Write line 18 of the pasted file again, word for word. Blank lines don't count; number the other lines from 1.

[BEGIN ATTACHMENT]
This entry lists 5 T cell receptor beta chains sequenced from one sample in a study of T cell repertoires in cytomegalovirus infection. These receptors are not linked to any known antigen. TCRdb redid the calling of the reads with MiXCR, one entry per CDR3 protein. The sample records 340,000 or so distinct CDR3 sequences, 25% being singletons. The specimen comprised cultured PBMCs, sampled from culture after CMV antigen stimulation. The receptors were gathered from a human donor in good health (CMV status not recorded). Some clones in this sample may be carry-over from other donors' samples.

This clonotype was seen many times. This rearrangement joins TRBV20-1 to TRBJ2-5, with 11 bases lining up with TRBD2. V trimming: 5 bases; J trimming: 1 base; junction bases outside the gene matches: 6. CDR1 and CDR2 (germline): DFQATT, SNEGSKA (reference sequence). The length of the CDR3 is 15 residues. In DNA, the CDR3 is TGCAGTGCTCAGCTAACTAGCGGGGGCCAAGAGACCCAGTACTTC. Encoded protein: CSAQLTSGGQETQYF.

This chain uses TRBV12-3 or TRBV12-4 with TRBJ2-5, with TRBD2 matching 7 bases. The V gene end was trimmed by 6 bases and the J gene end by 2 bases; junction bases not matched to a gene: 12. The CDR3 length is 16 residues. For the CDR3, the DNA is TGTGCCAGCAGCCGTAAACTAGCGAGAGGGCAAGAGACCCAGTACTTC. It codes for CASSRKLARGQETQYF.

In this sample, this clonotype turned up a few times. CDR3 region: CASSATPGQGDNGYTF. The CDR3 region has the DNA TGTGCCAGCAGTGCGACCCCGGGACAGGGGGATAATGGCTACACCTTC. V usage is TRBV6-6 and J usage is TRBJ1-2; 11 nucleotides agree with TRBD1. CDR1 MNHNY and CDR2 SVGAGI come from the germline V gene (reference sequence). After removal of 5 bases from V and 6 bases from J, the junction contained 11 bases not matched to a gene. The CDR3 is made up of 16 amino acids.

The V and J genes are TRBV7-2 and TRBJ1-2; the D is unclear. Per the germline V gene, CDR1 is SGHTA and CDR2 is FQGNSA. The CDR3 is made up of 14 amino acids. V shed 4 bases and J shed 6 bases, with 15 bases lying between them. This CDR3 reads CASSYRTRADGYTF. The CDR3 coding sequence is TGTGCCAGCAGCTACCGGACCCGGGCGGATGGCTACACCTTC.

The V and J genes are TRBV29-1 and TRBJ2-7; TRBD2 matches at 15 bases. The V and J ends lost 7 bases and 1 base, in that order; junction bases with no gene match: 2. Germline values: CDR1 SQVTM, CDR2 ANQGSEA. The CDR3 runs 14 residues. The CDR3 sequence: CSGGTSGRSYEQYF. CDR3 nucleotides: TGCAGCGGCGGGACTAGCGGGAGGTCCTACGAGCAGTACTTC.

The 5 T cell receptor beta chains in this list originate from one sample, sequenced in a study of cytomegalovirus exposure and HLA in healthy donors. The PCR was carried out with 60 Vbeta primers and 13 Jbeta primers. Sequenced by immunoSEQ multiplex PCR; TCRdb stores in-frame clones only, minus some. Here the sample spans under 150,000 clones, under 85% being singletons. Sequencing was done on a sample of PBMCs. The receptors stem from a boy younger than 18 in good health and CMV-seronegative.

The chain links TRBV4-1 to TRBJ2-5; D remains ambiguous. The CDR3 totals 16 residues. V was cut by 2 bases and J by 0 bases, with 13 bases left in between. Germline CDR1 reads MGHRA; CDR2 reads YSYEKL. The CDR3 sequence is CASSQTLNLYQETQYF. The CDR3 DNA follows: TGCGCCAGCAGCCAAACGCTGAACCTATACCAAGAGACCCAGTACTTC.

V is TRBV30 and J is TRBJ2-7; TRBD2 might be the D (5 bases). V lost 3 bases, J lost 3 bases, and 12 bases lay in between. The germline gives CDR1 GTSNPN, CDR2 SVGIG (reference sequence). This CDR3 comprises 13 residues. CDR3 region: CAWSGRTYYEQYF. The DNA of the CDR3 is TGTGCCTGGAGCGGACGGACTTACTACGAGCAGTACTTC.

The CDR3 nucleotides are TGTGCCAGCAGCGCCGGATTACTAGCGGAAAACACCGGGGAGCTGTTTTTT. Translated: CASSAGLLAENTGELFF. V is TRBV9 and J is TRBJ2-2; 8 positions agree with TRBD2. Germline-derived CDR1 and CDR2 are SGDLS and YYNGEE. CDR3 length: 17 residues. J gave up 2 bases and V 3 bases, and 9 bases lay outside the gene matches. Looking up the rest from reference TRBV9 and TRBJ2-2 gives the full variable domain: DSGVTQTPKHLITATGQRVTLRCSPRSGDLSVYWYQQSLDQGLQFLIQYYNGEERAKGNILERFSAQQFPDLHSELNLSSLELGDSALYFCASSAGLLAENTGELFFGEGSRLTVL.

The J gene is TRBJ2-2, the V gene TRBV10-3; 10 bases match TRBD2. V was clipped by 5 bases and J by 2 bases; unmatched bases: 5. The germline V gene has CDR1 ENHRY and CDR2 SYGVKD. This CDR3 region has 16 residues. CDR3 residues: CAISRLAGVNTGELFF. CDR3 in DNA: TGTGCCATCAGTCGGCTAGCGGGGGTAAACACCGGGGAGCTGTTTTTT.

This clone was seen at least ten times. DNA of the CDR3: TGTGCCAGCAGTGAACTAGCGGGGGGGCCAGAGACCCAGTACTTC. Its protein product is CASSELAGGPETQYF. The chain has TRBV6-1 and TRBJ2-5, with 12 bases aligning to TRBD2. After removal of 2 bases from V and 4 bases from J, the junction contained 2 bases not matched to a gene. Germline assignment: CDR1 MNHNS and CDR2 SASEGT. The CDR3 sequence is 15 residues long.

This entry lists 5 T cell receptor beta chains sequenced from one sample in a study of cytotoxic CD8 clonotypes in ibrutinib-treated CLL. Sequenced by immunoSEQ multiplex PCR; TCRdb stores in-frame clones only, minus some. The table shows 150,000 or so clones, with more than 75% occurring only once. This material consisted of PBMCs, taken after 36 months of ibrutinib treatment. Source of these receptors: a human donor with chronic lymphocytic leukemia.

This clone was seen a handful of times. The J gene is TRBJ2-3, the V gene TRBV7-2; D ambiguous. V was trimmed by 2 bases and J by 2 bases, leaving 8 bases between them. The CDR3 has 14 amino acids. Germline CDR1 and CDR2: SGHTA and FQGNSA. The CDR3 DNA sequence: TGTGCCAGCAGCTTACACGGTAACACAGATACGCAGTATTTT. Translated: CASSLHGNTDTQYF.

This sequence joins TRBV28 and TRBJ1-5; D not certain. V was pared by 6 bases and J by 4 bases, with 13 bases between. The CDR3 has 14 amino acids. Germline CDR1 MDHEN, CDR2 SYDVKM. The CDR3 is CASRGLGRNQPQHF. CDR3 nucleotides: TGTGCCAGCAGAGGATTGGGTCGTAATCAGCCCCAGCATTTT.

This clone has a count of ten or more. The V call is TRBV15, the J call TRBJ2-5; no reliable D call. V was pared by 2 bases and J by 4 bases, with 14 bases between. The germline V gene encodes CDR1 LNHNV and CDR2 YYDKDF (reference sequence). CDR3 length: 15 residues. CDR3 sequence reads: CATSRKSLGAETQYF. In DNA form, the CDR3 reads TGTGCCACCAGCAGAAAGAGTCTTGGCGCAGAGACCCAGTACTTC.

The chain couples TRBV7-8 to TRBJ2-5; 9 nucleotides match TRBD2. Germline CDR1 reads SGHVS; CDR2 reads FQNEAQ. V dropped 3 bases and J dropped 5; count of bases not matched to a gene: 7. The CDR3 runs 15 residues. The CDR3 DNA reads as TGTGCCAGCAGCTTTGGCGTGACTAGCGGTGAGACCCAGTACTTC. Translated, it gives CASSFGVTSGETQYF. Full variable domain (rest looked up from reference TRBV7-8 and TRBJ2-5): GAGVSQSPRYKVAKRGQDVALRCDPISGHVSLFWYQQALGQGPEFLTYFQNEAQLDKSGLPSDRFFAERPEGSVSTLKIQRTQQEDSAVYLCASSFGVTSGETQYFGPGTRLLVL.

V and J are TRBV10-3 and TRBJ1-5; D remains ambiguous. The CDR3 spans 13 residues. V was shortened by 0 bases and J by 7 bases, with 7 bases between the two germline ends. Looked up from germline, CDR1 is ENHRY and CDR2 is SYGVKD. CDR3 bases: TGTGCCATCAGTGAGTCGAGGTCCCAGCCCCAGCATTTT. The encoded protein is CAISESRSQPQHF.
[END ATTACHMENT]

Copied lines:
V and J are TRBV10-3 and TRBJ1-5; D remains ambiguous. The CDR3 spans 13 residues. V was shortened by 0 bases and J by 7 bases, with 7 bases between the two germline ends. Looked up from germline, CDR1 is ENHRY and CDR2 is SYGVKD. CDR3 bases: TGTGCCATCAGTGAGTCGAGGTCCCAGCCCCAGCATTTT. The encoded protein is CAISESRSQPQHF.